Staying Positive When Injured or Sick

I actually wrote this article last Fall but it is yet a reminder even today how staying positive can only help you get through the tough times 🙂

Athletes need to view their injury as yet another athletic challenge and opportunity for personal growth and learning. It is important to identify the skills that have helped you succeed as an athlete such as personal responsibility, determination, perseverance, precision in training, and the willingness to take physical and mental skills to a higher level.

It is both acceptable and normal to become upset, angry, and overwhelmed when injured.  Ask questions to your doctor and therapist.  The more you understand the treatment, the more you will believe in it.  Do not overwhelm yourself with spending hours researching your injury on the internet. There are so many uneducated individuals commenting on situations that they have no specific information on in regards to your situation. Stick to listening to YOUR doctor and therapist. You must have faith in your rehab, team and be an active participant in your therapy.

You will also need to surround yourself with people who will support you through this long and frustrating process.  Don’t cut yourself off from your sport and training partners. You will only feel worse if you ignore your sport and try to ignore your feelings. It is very helpful to find someone who has recovered from a similar injury, they can inspire you and help you through the darkest hoursof rehab.

Another tool to use in your recovery is sports psychology. Sports psychology can really enhance your recovery.  Using skills such as goal-setting, positive self-talk, and imagery, will direct you and provide a more positive path through recovery.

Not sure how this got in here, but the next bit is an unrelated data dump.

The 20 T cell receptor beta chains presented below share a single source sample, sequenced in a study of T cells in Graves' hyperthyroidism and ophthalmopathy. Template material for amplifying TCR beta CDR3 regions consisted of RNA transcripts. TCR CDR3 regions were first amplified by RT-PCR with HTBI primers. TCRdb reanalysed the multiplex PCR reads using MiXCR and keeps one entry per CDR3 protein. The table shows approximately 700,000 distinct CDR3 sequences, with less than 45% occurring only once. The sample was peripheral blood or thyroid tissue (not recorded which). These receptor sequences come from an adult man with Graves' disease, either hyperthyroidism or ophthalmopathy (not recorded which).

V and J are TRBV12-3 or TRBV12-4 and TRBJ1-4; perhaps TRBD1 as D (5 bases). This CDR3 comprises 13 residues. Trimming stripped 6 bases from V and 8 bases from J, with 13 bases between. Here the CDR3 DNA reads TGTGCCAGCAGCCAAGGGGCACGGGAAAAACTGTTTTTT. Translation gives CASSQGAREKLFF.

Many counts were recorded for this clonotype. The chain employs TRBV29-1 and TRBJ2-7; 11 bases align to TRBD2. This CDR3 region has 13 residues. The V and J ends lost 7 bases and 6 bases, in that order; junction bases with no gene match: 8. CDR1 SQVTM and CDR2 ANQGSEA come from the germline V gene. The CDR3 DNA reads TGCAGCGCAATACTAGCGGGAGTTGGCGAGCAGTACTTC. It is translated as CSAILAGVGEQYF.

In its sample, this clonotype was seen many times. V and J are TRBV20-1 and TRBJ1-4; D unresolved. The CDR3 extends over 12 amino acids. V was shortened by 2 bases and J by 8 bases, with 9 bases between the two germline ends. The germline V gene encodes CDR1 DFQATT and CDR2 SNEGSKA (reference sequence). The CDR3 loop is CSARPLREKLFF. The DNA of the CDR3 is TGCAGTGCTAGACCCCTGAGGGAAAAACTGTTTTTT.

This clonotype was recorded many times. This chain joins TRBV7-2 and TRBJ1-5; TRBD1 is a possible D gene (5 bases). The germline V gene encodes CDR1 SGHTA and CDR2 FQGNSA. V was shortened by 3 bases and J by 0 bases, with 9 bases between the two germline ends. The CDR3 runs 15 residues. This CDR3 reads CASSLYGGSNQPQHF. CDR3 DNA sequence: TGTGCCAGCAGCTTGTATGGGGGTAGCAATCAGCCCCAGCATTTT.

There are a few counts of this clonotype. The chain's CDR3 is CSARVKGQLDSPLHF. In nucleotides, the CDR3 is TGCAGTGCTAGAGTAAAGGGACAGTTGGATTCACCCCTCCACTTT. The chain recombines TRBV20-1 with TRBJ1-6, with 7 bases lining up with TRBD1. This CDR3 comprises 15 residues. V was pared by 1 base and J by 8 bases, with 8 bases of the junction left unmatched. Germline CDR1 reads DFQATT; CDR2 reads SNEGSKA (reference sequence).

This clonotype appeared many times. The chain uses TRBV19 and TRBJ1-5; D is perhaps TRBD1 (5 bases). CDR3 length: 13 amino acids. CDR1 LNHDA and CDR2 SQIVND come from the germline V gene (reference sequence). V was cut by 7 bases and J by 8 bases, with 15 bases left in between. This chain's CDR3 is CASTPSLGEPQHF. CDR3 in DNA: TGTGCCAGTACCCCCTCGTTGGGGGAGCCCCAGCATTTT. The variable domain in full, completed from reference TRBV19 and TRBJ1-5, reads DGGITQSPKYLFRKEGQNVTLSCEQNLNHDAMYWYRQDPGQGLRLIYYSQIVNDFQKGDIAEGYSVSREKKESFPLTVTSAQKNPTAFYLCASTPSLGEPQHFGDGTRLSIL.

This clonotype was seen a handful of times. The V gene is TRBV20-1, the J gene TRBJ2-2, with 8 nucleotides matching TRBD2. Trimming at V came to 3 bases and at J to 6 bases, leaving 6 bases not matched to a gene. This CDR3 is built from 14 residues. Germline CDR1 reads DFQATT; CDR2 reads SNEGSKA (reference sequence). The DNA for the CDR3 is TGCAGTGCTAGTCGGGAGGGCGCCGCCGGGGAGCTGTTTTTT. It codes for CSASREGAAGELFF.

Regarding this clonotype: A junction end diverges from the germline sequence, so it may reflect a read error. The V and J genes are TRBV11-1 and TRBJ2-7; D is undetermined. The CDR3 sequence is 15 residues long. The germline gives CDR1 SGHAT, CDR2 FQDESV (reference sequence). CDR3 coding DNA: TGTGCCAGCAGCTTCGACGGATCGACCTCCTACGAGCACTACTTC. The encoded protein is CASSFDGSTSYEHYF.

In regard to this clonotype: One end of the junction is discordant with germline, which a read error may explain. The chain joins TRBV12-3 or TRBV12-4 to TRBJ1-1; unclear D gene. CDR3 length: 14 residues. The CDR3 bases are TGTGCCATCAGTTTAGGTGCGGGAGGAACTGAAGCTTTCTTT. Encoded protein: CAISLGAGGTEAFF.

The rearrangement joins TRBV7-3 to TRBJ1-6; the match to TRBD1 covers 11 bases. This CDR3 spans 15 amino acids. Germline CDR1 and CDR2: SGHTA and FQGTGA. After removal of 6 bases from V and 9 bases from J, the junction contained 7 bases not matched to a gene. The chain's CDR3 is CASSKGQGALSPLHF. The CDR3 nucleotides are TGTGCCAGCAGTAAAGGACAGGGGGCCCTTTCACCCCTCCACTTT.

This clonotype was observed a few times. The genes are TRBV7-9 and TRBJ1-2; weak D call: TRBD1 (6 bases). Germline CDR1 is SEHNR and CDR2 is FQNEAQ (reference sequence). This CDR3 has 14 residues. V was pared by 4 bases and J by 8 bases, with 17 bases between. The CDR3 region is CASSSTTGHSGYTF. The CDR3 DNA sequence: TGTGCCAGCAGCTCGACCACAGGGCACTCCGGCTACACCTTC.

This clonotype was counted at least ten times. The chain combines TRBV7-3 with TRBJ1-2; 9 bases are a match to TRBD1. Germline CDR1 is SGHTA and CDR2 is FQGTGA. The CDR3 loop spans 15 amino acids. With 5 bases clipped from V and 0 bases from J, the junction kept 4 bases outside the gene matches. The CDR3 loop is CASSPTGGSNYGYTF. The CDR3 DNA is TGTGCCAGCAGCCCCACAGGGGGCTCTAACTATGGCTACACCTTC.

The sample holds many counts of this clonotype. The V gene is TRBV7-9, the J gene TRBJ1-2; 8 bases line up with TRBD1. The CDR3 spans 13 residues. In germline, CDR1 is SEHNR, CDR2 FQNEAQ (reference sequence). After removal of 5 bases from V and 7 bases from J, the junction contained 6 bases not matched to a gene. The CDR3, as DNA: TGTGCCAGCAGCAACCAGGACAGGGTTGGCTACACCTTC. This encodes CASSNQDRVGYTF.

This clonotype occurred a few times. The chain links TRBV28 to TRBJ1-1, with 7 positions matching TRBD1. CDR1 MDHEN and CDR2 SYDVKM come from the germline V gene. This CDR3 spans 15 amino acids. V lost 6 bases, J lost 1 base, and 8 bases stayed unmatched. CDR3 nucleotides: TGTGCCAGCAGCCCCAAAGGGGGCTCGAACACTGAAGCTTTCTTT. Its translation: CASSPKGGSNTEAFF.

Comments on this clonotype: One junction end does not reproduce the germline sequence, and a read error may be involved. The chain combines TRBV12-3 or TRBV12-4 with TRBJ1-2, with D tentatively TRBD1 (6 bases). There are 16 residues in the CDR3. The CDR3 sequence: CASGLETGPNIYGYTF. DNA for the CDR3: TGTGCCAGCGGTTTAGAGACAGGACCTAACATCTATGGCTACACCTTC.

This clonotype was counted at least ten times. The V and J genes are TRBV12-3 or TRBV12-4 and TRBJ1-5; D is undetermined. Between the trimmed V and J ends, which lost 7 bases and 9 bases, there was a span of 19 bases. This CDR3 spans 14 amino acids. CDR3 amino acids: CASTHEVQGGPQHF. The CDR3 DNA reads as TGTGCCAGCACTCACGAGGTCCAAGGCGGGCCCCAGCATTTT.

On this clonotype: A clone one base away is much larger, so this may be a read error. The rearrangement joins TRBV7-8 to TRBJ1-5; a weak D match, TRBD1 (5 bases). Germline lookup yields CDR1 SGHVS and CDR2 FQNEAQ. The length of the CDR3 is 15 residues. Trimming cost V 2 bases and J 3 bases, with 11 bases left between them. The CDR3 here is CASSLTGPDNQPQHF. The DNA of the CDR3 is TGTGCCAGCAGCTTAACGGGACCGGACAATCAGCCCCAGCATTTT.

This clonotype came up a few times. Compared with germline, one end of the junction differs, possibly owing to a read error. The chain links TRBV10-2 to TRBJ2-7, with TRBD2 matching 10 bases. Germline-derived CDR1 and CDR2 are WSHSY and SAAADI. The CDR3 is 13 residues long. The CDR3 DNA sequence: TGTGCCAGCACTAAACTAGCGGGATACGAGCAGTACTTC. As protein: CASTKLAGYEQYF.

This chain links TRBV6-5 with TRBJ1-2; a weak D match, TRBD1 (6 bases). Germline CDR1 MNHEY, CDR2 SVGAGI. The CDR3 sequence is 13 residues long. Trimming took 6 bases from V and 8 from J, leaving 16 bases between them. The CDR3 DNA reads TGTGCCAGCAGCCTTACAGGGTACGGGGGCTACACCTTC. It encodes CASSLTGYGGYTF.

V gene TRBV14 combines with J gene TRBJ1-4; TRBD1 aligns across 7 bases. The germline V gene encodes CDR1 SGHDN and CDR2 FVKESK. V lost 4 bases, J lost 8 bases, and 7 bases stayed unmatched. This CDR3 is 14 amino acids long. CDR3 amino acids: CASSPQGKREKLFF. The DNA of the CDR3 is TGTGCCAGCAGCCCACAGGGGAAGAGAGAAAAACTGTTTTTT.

Focus your energy onsetting SMART goals. Goals should be specific, measurable, attainable,realistic, and timely. Your physical therapist can help you in creating goalsthat will be appropriate yet challenging, specific yet realistic, and bothtimely and measurable.

Do not allow negative dialogue with yourself. Thoughts like “This will ruin my season”, “I will never be competitive again”, “My competitors are gaining on me”, “I am a loser”, etc all can undermine your progress with recovery. Stop being so hard on yourself and replace self-talk with positive thoughts.

When injured, imagery is probably your biggest limiting factor.  Most imagine themselves getting weaker, slower, de-conditioned, and being passed by their competitors. However, you HAVE to focus your images on positive outcomes. This is THE MOST IMPORTANT action you can take. Replace images of defeat with images of the strength you are gaining from the intense rehab.

Visualize returning to competition and being able to outperform anyone because of the increased level of pain tolerance you have gained. Numerous studies have shown that athletes that use these techniques experience greater increase in function, strength,and have less anxiety.

The more you invest yourself in the recovery process the stronger you will become physically and mentally as you get back into your competitive field.

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